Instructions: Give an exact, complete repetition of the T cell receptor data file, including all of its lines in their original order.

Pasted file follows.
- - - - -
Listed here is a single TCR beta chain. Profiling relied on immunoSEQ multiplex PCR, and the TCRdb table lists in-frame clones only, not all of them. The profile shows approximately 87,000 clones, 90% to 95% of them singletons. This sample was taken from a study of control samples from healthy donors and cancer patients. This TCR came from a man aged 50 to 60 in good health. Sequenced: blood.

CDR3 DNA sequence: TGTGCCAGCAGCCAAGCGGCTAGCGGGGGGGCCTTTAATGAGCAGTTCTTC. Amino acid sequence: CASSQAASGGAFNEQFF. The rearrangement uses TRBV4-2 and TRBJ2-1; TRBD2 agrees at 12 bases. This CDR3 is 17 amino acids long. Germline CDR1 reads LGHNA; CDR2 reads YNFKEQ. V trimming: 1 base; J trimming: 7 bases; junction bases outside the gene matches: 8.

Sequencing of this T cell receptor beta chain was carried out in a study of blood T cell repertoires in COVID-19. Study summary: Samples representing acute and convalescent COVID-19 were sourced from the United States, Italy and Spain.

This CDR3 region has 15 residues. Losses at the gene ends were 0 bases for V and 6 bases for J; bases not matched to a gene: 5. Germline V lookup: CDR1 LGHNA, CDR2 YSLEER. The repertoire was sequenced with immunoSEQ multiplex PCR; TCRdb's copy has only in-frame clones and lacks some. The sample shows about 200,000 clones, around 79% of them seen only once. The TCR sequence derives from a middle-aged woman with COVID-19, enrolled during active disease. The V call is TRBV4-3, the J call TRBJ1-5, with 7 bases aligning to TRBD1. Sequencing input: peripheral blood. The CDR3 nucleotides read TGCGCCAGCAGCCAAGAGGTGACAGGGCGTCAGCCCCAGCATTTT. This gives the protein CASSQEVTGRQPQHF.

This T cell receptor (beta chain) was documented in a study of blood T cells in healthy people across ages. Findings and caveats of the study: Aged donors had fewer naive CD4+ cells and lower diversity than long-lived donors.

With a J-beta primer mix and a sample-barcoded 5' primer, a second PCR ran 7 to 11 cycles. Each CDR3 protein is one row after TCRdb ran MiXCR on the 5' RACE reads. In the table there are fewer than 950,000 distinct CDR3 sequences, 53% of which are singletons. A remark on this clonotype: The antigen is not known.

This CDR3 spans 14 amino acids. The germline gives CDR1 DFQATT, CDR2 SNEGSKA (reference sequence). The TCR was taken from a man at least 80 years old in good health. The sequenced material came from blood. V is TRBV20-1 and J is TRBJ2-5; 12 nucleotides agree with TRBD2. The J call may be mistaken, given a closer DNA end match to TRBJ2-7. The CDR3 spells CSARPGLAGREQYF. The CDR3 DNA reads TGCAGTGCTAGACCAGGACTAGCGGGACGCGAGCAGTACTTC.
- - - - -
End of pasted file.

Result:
Listed here is a single TCR beta chain. Profiling relied on immunoSEQ multiplex PCR, and the TCRdb table lists in-frame clones only, not all of them. The profile shows approximately 87,000 clones, 90% to 95% of them singletons. This sample was taken from a study of control samples from healthy donors and cancer patients. This TCR came from a man aged 50 to 60 in good health. Sequenced: blood.

CDR3 DNA sequence: TGTGCCAGCAGCCAAGCGGCTAGCGGGGGGGCCTTTAATGAGCAGTTCTTC. Amino acid sequence: CASSQAASGGAFNEQFF. The rearrangement uses TRBV4-2 and TRBJ2-1; TRBD2 agrees at 12 bases. This CDR3 is 17 amino acids long. Germline CDR1 reads LGHNA; CDR2 reads YNFKEQ. V trimming: 1 base; J trimming: 7 bases; junction bases outside the gene matches: 8.

Sequencing of this T cell receptor beta chain was carried out in a study of blood T cell repertoires in COVID-19. Study summary: Samples representing acute and convalescent COVID-19 were sourced from the United States, Italy and Spain.

This CDR3 region has 15 residues. Losses at the gene ends were 0 bases for V and 6 bases for J; bases not matched to a gene: 5. Germline V lookup: CDR1 LGHNA, CDR2 YSLEER. The repertoire was sequenced with immunoSEQ multiplex PCR; TCRdb's copy has only in-frame clones and lacks some. The sample shows about 200,000 clones, around 79% of them seen only once. The TCR sequence derives from a middle-aged woman with COVID-19, enrolled during active disease. The V call is TRBV4-3, the J call TRBJ1-5, with 7 bases aligning to TRBD1. Sequencing input: peripheral blood. The CDR3 nucleotides read TGCGCCAGCAGCCAAGAGGTGACAGGGCGTCAGCCCCAGCATTTT. This gives the protein CASSQEVTGRQPQHF.

This T cell receptor (beta chain) was documented in a study of blood T cells in healthy people across ages. Findings and caveats of the study: Aged donors had fewer naive CD4+ cells and lower diversity than long-lived donors.

With a J-beta primer mix and a sample-barcoded 5' primer, a second PCR ran 7 to 11 cycles. Each CDR3 protein is one row after TCRdb ran MiXCR on the 5' RACE reads. In the table there are fewer than 950,000 distinct CDR3 sequences, 53% of which are singletons. A remark on this clonotype: The antigen is not known.

This CDR3 spans 14 amino acids. The germline gives CDR1 DFQATT, CDR2 SNEGSKA (reference sequence). The TCR was taken from a man at least 80 years old in good health. The sequenced material came from blood. V is TRBV20-1 and J is TRBJ2-5; 12 nucleotides agree with TRBD2. The J call may be mistaken, given a closer DNA end match to TRBJ2-7. The CDR3 spells CSARPGLAGREQYF. The CDR3 DNA reads TGCAGTGCTAGACCAGGACTAGCGGGACGCGAGCAGTACTTC.